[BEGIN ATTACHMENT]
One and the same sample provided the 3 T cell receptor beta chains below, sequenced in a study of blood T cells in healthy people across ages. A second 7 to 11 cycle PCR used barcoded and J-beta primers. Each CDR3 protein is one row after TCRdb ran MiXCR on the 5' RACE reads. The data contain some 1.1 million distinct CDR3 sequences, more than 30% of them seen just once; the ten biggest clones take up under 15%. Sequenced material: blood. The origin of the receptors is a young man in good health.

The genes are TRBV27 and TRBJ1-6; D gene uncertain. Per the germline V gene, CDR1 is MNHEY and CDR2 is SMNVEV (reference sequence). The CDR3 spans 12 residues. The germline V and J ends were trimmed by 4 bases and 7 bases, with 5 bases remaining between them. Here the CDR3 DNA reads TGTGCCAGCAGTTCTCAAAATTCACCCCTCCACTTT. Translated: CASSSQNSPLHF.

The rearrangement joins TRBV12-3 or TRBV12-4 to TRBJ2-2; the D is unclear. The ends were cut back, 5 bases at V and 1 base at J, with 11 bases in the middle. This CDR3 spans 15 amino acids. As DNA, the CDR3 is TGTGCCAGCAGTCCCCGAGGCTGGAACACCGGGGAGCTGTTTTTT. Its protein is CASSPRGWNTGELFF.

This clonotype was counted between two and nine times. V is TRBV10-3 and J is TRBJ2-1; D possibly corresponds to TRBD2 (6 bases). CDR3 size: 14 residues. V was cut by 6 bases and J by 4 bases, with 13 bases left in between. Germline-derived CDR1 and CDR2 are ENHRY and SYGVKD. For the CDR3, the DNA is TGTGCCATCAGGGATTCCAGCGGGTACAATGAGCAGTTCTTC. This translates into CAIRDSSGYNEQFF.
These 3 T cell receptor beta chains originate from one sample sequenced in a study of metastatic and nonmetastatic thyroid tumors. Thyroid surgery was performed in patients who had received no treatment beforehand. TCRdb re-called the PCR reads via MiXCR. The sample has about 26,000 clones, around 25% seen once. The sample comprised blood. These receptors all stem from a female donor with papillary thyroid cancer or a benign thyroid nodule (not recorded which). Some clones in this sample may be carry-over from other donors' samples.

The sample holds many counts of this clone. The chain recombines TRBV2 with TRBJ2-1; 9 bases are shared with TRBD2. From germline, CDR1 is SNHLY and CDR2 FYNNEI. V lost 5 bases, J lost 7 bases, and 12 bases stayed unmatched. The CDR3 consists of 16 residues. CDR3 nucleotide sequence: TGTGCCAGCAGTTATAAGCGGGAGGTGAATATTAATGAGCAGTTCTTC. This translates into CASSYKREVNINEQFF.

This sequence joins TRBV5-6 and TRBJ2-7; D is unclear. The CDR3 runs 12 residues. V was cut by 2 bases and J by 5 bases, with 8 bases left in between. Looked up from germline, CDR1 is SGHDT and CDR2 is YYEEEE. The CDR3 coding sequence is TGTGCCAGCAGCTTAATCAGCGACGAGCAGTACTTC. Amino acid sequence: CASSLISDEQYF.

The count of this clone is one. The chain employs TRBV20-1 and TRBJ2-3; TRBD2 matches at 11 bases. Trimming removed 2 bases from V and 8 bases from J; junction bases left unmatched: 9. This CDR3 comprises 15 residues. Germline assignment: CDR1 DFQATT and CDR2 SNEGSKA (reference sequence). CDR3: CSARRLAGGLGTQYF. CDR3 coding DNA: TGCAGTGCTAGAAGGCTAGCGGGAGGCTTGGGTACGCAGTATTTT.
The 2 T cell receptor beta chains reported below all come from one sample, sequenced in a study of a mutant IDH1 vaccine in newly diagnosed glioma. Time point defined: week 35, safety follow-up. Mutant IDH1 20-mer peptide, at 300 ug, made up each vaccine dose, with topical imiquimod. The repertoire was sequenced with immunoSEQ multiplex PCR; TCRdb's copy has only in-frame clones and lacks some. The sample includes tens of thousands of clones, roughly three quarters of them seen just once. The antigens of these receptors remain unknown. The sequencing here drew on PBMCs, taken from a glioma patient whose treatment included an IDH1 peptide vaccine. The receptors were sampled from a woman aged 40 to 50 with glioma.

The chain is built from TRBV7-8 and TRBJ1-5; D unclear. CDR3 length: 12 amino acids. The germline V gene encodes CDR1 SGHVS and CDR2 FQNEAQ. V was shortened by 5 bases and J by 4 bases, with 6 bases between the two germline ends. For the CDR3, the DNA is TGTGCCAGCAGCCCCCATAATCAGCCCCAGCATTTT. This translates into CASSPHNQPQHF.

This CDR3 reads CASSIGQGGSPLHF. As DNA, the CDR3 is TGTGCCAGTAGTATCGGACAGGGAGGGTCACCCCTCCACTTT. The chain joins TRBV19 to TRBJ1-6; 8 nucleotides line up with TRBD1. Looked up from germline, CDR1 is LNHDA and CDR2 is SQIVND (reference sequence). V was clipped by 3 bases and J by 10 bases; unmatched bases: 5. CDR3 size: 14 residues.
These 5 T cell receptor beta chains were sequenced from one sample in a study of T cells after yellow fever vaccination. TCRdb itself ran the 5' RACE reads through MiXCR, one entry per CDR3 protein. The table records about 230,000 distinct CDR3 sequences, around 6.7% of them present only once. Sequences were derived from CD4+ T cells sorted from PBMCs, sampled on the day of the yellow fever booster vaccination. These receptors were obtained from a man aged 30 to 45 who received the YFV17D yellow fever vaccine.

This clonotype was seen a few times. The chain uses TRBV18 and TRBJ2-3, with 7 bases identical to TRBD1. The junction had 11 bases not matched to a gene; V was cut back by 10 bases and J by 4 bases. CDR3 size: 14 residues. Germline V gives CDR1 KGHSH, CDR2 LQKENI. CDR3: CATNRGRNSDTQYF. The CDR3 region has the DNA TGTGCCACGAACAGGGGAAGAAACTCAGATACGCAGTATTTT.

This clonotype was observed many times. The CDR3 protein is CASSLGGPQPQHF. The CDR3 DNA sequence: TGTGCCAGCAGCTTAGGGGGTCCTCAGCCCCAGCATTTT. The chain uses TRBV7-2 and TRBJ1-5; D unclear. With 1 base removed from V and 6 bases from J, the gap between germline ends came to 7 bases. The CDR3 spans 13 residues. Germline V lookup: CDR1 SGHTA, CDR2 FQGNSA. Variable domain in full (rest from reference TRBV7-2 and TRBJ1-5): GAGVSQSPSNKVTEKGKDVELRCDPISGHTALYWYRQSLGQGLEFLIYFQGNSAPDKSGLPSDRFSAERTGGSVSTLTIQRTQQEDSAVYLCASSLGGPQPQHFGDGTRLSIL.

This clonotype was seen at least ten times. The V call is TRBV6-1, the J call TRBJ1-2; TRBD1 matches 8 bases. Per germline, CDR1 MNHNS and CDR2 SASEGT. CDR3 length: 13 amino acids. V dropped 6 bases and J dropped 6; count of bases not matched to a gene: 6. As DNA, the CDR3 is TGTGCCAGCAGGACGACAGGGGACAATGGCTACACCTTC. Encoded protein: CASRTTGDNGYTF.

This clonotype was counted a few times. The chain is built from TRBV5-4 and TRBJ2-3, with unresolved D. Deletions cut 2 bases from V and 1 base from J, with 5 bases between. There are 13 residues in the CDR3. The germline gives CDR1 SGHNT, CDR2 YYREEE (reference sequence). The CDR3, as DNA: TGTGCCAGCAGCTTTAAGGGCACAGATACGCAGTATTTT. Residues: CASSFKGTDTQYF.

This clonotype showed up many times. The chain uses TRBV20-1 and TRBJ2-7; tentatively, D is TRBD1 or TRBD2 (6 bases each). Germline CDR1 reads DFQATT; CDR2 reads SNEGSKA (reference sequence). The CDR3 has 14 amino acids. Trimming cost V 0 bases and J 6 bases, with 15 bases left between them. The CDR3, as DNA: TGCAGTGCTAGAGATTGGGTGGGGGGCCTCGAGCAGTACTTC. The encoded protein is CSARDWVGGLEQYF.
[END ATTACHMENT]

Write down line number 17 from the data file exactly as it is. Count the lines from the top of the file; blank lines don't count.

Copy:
This clonotype showed up many times. The chain uses TRBV20-1 and TRBJ2-7; tentatively, D is TRBD1 or TRBD2 (6 bases each). Germline CDR1 reads DFQATT; CDR2 reads SNEGSKA (reference sequence). The CDR3 has 14 amino acids. Trimming cost V 0 bases and J 6 bases, with 15 bases left between them. The CDR3, as DNA: TGCAGTGCTAGAGATTGGGTGGGGGGCCTCGAGCAGTACTTC. The encoded protein is CSARDWVGGLEQYF.